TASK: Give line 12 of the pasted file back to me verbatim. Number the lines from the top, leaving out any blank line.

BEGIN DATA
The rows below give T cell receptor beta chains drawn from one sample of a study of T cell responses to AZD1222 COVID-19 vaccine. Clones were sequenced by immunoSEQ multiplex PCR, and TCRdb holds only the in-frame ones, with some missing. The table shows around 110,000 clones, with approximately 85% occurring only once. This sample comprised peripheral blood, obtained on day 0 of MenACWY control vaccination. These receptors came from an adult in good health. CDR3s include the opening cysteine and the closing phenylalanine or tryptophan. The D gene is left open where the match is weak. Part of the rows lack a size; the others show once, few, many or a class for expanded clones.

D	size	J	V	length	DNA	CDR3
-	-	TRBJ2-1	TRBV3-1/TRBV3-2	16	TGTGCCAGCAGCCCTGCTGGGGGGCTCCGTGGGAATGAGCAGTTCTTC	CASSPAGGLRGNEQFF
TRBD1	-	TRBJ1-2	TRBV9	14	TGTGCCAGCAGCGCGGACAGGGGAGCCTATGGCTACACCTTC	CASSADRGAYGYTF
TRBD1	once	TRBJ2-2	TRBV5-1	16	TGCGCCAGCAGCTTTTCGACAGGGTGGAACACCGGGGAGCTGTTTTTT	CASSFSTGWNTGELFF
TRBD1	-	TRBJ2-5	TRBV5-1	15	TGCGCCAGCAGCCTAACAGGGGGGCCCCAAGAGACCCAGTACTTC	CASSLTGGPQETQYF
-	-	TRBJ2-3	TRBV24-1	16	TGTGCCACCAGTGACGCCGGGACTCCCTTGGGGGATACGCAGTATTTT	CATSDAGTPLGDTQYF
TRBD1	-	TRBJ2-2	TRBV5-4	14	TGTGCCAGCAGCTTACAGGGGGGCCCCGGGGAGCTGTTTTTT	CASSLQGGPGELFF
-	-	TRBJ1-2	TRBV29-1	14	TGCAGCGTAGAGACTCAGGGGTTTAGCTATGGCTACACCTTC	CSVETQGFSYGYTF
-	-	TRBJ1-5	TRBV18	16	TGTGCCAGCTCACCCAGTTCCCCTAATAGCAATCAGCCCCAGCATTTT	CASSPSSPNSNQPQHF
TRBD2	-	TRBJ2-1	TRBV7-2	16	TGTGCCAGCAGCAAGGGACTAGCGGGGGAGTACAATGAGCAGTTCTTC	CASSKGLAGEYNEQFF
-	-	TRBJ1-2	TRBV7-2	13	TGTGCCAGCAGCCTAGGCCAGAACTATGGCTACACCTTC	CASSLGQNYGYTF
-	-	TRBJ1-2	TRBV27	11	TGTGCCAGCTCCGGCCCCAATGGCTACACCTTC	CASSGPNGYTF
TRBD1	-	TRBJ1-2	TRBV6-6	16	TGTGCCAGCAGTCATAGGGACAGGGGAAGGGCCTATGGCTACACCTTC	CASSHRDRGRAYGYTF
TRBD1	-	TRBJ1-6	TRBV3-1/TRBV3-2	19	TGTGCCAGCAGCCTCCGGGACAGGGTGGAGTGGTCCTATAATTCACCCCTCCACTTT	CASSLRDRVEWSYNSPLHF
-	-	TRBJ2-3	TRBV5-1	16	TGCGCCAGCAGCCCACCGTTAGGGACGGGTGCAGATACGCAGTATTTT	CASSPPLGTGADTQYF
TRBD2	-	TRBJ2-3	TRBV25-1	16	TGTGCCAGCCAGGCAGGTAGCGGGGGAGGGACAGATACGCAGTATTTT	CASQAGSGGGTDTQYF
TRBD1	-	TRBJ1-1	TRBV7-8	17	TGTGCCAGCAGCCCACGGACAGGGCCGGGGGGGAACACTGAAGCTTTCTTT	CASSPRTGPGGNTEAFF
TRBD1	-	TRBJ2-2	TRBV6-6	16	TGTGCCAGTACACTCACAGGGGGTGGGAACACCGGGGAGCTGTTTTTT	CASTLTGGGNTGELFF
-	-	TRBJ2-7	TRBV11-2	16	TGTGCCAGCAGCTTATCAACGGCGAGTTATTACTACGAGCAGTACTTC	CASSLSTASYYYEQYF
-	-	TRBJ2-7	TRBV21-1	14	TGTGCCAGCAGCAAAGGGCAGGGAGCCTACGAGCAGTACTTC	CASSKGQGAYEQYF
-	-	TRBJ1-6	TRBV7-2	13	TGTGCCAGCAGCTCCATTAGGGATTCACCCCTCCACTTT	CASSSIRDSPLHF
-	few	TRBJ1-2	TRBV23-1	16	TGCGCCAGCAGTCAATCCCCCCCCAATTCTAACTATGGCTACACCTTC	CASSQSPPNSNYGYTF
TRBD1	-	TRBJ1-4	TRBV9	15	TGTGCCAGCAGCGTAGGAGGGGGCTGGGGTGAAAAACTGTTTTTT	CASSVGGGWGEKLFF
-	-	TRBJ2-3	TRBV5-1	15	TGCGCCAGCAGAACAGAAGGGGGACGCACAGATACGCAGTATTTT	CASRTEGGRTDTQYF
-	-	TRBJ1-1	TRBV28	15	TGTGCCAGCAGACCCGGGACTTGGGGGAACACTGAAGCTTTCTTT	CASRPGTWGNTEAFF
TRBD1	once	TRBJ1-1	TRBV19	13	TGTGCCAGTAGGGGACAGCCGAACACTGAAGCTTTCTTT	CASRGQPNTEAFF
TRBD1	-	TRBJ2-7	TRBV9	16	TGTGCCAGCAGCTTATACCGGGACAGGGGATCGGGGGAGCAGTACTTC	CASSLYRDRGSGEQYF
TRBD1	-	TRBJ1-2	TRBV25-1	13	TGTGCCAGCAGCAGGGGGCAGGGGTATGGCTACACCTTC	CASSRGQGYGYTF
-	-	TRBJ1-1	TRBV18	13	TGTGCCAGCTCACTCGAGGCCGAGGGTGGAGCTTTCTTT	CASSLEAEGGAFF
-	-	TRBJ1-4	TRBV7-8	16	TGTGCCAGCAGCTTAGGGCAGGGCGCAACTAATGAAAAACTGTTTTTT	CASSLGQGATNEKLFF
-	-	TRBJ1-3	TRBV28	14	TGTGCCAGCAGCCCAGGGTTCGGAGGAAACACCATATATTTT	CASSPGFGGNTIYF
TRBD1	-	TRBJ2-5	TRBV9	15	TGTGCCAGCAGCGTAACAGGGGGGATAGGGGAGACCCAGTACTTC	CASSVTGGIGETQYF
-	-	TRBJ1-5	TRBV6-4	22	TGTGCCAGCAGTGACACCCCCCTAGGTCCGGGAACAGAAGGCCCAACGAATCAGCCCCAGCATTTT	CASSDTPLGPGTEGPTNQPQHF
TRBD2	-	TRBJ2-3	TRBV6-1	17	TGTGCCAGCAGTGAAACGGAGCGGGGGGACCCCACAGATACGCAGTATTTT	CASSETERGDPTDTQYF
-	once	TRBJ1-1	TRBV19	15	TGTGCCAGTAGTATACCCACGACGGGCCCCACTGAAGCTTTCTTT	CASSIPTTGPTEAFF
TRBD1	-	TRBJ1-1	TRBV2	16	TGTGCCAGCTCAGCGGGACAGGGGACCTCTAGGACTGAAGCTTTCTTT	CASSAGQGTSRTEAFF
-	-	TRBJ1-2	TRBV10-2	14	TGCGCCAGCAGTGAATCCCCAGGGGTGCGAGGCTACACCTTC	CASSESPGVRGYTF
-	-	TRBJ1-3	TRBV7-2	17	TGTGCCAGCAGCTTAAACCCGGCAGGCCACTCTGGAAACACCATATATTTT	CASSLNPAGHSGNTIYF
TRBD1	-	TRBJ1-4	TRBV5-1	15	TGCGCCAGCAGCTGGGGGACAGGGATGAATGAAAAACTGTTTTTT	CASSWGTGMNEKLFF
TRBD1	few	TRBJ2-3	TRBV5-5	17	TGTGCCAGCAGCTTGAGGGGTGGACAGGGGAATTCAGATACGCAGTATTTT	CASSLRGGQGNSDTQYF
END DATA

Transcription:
-	-	TRBJ1-2	TRBV7-2	13	TGTGCCAGCAGCCTAGGCCAGAACTATGGCTACACCTTC	CASSLGQNYGYTF